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Walking trail is an instant hit with the community

Kenmare’s newest recreational feature will be dedicated Saturday, June 16th, following the walk/run held on its surface.

6/13/12 (Wed)


Walk and roll . . . Friends Kiah Bauer, left, and Katie King test their
rollerblading skills on Kenmare's Scenic Walking Trail.  For Bauer,
this visit marked her second time on both the trail and wearing
rollerblades.  King, who walks the trail often since returning
home from college, convinced Bauer the pavement's smooth
surface would be the best place to practice rolling along.

 

By Caroline Downs

Kenmare’s newest recreational feature will be dedicated Saturday, June 16th, following the walk/run held on its surface.

The Kenmare Scenic Trail was a longtime dream among several community members that became a reality last fall when Phase “Zero” of the trail was completed. The nearly one mile loop encircles the Kenmare High School property and city ball diamonds, and offers a 8-foot wide concrete path for walking, jogging, rollerblading or other activities.

Built at a cost of $155,000, donors to the project include Kenmare Veteran’s Club, Fund-Itt, Kenmare Community Development Corporation, Kenmare Park Board, Kenmare Recreation Board and the Kenmare School District. “Saturday’s dedication will be a way of recognizing the groups that helped fund that phase,” said Scenic Trail Committee member Fay Froseth.

The event will take place after the 5K Family Walk and Fun Run scheduled to begin at 10 am, with registration at the high school. There are no entry fees for the 5K, but freewill donations will be accepted to benefit the Kenmare Theatre digital projector fund-raiser. Participants in the 5K can celebrate the dedication of the new trail and collect their awards from the Fun Run.

Loop completed
in concrete
Original plans for the trail called for asphalt paving, but during construction Preston Sandberg of Sandberg Redi-Mix approached the trail committee with the idea of using concrete instead. Bids for the concrete were similar to asphalt, and the local company got the job.

“They did a lot of work on weekends and at night,” said Froseth. “Luckily, we had a nice fall and by the first week of November, the trail was ready for public use.”

Since its completion, the new trail has been gaining popularity with walkers and runners of all ages. “It’s a safe place for people to walk,” said Froseth. “People can use it for biking, rollerblading, even skateboarding if they’re careful.”

She emphasized anyone using the trail should be courteous of other people who exercise there. Dogs are allowed on the trail, if they’re on a leash, and all persons using the trail are reminded to pick up any trash they may have.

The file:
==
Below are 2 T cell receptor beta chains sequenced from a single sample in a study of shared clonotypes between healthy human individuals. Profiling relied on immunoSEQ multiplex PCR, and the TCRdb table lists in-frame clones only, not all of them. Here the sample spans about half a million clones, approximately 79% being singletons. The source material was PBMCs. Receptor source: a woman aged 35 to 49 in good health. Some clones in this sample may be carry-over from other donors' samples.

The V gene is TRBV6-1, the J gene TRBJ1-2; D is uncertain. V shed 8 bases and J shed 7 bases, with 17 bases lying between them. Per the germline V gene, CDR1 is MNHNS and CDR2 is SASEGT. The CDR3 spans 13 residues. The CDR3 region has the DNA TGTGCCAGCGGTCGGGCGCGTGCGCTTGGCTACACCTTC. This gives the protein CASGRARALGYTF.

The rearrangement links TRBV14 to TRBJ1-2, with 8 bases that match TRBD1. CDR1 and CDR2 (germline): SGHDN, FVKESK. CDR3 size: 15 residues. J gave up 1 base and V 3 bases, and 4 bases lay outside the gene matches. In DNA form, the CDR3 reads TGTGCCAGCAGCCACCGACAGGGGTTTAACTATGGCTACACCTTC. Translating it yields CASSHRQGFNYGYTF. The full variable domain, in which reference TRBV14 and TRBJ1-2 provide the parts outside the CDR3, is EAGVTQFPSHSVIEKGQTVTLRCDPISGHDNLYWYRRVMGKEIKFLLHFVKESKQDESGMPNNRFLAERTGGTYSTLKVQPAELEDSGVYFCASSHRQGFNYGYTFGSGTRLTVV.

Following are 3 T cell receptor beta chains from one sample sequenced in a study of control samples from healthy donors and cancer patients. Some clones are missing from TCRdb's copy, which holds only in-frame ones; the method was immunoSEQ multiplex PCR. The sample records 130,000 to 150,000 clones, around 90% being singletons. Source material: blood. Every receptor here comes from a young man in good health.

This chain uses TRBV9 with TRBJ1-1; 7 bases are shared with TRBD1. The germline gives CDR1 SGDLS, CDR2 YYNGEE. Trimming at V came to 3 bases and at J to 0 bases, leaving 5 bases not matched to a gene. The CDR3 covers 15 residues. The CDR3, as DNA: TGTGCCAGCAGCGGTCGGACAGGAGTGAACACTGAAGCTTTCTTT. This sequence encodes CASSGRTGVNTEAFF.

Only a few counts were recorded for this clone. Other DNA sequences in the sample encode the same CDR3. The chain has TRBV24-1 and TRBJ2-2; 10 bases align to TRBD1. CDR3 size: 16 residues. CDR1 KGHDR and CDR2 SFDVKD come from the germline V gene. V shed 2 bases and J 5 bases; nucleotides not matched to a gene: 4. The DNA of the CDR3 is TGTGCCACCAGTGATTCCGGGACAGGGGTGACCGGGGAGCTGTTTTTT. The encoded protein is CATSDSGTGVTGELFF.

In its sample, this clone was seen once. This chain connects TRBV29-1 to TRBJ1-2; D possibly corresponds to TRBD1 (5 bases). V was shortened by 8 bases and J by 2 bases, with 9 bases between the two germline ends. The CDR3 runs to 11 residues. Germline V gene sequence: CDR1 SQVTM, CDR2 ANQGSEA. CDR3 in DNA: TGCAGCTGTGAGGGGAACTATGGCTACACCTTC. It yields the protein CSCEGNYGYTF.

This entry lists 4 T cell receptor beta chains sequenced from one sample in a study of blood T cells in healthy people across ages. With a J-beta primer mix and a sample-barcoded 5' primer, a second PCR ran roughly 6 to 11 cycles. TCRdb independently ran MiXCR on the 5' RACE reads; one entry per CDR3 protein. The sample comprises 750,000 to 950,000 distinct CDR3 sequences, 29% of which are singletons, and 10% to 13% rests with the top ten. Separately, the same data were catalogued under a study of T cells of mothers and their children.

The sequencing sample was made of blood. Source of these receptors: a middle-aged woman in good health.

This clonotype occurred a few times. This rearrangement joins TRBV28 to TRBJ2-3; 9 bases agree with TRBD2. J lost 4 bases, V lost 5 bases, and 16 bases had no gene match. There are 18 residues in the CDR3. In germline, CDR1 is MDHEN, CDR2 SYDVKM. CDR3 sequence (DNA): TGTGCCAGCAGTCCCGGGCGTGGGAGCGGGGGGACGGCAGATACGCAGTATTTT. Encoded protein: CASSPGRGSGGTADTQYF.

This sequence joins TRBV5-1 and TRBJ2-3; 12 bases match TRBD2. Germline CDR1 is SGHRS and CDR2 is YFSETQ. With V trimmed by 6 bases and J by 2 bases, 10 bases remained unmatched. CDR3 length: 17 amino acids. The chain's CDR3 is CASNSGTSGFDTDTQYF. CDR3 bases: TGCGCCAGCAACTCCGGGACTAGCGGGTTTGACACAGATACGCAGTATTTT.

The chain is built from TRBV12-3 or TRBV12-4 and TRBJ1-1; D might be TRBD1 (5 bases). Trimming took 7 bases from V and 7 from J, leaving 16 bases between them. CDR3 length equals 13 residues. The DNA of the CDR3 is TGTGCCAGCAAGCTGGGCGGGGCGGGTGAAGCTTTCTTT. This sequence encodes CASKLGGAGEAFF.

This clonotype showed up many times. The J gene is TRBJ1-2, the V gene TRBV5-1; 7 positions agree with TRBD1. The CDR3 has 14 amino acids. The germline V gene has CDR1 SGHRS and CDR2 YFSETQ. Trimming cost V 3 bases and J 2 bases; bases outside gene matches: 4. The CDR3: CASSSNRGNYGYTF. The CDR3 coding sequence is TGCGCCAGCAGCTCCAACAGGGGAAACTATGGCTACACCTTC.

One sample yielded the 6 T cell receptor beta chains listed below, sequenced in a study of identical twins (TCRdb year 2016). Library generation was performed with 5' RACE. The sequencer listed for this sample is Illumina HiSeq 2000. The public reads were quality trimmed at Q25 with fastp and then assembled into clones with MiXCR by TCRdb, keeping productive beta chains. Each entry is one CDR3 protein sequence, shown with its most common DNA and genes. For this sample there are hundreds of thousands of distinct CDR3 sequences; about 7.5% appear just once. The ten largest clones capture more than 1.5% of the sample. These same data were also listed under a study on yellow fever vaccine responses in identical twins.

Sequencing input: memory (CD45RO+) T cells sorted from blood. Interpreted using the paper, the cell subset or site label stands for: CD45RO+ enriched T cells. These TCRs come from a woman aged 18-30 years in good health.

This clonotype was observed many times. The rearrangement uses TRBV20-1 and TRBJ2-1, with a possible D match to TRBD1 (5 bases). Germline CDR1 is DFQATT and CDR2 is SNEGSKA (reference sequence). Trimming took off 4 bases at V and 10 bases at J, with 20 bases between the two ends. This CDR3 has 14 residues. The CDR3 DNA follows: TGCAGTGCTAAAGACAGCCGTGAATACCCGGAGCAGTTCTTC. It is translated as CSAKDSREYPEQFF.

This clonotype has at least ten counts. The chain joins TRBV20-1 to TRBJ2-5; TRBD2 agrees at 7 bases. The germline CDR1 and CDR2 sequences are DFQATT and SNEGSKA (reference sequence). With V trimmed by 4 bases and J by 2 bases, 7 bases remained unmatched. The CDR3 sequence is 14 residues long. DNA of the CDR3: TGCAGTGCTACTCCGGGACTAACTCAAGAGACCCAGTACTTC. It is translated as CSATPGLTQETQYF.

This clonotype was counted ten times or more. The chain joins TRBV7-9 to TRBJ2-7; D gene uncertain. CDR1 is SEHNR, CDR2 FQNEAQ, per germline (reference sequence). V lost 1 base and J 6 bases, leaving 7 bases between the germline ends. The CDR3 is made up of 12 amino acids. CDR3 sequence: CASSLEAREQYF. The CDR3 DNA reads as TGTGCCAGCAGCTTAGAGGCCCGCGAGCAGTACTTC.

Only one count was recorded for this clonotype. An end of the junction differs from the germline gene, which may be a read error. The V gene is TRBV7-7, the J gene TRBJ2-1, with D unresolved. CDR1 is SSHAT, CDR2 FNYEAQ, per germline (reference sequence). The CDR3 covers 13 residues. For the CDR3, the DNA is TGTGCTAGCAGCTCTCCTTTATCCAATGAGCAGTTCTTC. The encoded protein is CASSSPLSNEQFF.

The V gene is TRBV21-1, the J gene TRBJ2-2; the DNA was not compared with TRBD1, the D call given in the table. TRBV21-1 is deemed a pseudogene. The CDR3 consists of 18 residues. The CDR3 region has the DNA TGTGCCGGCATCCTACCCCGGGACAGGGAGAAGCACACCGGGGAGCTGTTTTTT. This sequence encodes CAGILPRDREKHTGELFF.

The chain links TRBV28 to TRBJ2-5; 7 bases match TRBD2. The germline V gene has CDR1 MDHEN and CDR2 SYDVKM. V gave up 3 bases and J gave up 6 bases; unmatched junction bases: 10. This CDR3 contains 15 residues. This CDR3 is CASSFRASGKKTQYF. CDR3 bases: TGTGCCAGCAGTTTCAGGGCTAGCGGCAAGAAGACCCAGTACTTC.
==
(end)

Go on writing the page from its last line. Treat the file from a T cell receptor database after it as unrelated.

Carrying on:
“The school kids cleaned it up really well on the Citywide Clean-up Day,” said Froseth, adding that the school also conducted a walk-a-thon on the trail to raise money for new playground equipment.

Along the trail
Two of the first local residents to begin using the trail last November were Al and Barb Scherbenske, educators retired from the Kenmare School District.

The couple doesn’t exercise together, though. Barb walks the trail three times weekly, meeting one or two other friends about 8 am for two or three laps around the loop.

Al waits to go on a solitary walk about an hour later, or in the early afternoon. “I’m only a one-lapper,” he said. He noted the excellent condition of the walkway.

“It’s wide enough for three of us to walk and meet people,” said Barb Scherbenske. “It’s definitely an addition to Kenmare. We don’t have sidewalks on a lot of the streets, so there is a safe place to walk. We see people using it at different times of the day.”

One of the walkers Barb and her friends often meet is Joan Larson, another former Kenmare teacher who has been walking almost daily since she retired in 1997. “My blood pressure is always better when I get my walk in,” she said, “and I think I sleep better.”

As a dedicated walker except in icy conditions, Larson has noticed changes in local traffic patterns and the need for a safe walking path. “A lot of people walked on the old [high school] track before they tore it up,” she said.

Larson has walked the city’s streets and County Road 2 east of town, but she prefers the new Scenic Trail. “It’s really convenient and I don’t have to watch for traffic,” she said.

Her only complaint is that occasionally she has met unleashed dogs running ahead of their owners on the trail, which makes her uncomfortable. “But most people use leashes for their dogs,” she added.

Her routine includes one clockwise lap, then a counterclockwise lap which takes her between 30 and 35 minutes to complete. “I don’t time myself too much,” she said with a laugh.

Sue Boos, a newcomer to Kenmare last summer, started her daily walks as soon as the trail was finished, with 10 1/2-year-old golden retriever Gunner at her side on his leash.